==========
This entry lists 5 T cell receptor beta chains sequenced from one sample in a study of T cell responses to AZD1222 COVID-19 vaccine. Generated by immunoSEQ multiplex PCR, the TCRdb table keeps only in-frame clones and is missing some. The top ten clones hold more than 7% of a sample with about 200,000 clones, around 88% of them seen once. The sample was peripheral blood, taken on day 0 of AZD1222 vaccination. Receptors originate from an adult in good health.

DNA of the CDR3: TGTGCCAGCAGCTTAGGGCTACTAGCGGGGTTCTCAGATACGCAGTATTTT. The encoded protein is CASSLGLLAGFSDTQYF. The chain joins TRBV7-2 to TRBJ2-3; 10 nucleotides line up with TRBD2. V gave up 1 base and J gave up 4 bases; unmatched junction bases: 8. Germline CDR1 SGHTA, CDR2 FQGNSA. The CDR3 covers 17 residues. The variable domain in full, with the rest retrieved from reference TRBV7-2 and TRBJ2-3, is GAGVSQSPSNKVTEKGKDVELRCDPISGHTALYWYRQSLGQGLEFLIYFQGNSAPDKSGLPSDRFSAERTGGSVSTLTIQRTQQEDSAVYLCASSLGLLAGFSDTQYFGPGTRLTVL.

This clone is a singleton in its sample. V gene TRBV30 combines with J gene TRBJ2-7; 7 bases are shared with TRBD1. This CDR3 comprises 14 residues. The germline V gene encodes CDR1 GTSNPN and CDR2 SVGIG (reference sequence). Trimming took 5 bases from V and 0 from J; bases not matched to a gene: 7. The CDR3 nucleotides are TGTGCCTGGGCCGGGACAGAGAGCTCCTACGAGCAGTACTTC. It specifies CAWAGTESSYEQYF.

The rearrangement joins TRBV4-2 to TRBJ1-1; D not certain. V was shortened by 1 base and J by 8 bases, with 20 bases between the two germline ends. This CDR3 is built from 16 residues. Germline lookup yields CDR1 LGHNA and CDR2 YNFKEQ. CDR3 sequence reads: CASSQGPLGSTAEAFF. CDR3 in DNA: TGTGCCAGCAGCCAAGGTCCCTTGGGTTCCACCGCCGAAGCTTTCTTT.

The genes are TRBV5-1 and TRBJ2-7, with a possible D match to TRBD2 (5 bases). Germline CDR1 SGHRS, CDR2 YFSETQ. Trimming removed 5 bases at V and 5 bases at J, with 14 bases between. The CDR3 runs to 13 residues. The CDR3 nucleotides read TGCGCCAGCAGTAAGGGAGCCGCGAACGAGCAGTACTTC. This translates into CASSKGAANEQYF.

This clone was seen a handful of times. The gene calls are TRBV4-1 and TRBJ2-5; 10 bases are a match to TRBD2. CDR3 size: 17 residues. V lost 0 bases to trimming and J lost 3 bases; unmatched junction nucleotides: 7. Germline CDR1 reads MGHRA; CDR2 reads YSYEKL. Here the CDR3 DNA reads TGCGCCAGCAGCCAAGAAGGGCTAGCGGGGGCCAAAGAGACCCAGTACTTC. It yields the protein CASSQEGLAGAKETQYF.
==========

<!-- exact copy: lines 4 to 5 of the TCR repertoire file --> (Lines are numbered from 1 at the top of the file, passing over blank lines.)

The rearrangement joins TRBV4-2 to TRBJ1-1; D not certain. V was shortened by 1 base and J by 8 bases, with 20 bases between the two germline ends. This CDR3 is built from 16 residues. Germline lookup yields CDR1 LGHNA and CDR2 YNFKEQ. CDR3 sequence reads: CASSQGPLGSTAEAFF. CDR3 in DNA: TGTGCCAGCAGCCAAGGTCCCTTGGGTTCCACCGCCGAAGCTTTCTTT.

The genes are TRBV5-1 and TRBJ2-7, with a possible D match to TRBD2 (5 bases). Germline CDR1 SGHRS, CDR2 YFSETQ. Trimming removed 5 bases at V and 5 bases at J, with 14 bases between. The CDR3 runs to 13 residues. The CDR3 nucleotides read TGCGCCAGCAGTAAGGGAGCCGCGAACGAGCAGTACTTC. This translates into CASSKGAANEQYF.